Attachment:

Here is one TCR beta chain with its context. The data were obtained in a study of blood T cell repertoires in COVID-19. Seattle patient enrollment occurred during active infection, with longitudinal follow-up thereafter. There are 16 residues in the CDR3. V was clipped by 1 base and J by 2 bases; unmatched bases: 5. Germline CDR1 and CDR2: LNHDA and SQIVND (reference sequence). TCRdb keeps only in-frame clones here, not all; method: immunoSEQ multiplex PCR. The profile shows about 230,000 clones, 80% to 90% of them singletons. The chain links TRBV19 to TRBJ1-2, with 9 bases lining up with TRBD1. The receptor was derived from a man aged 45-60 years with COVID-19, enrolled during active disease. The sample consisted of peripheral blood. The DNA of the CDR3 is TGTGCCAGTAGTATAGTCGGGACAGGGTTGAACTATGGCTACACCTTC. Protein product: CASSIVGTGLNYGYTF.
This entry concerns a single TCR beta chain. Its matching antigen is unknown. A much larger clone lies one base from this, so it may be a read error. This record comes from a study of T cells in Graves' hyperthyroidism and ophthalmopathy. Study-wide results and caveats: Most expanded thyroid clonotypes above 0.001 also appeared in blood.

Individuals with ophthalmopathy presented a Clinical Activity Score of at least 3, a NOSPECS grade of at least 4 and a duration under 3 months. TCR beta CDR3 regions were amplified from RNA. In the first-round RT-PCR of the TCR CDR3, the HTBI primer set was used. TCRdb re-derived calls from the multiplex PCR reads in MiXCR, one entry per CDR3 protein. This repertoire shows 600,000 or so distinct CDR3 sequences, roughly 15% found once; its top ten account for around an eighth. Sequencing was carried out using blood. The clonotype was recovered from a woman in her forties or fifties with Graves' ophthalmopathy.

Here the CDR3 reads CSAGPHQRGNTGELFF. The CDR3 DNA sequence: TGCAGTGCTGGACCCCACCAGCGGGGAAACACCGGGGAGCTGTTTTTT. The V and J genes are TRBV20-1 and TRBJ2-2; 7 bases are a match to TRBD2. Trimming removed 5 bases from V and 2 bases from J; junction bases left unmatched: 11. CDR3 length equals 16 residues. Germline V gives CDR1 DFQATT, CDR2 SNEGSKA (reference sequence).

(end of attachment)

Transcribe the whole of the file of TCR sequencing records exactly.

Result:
Here is one TCR beta chain with its context. The data were obtained in a study of blood T cell repertoires in COVID-19. Seattle patient enrollment occurred during active infection, with longitudinal follow-up thereafter. There are 16 residues in the CDR3. V was clipped by 1 base and J by 2 bases; unmatched bases: 5. Germline CDR1 and CDR2: LNHDA and SQIVND (reference sequence). TCRdb keeps only in-frame clones here, not all; method: immunoSEQ multiplex PCR. The profile shows about 230,000 clones, 80% to 90% of them singletons. The chain links TRBV19 to TRBJ1-2, with 9 bases lining up with TRBD1. The receptor was derived from a man aged 45-60 years with COVID-19, enrolled during active disease. The sample consisted of peripheral blood. The DNA of the CDR3 is TGTGCCAGTAGTATAGTCGGGACAGGGTTGAACTATGGCTACACCTTC. Protein product: CASSIVGTGLNYGYTF.
This entry concerns a single TCR beta chain. Its matching antigen is unknown. A much larger clone lies one base from this, so it may be a read error. This record comes from a study of T cells in Graves' hyperthyroidism and ophthalmopathy. Study-wide results and caveats: Most expanded thyroid clonotypes above 0.001 also appeared in blood.

Individuals with ophthalmopathy presented a Clinical Activity Score of at least 3, a NOSPECS grade of at least 4 and a duration under 3 months. TCR beta CDR3 regions were amplified from RNA. In the first-round RT-PCR of the TCR CDR3, the HTBI primer set was used. TCRdb re-derived calls from the multiplex PCR reads in MiXCR, one entry per CDR3 protein. This repertoire shows 600,000 or so distinct CDR3 sequences, roughly 15% found once; its top ten account for around an eighth. Sequencing was carried out using blood. The clonotype was recovered from a woman in her forties or fifties with Graves' ophthalmopathy.

Here the CDR3 reads CSAGPHQRGNTGELFF. The CDR3 DNA sequence: TGCAGTGCTGGACCCCACCAGCGGGGAAACACCGGGGAGCTGTTTTTT. The V and J genes are TRBV20-1 and TRBJ2-2; 7 bases are a match to TRBD2. Trimming removed 5 bases from V and 2 bases from J; junction bases left unmatched: 11. CDR3 length equals 16 residues. Germline V gives CDR1 DFQATT, CDR2 SNEGSKA (reference sequence).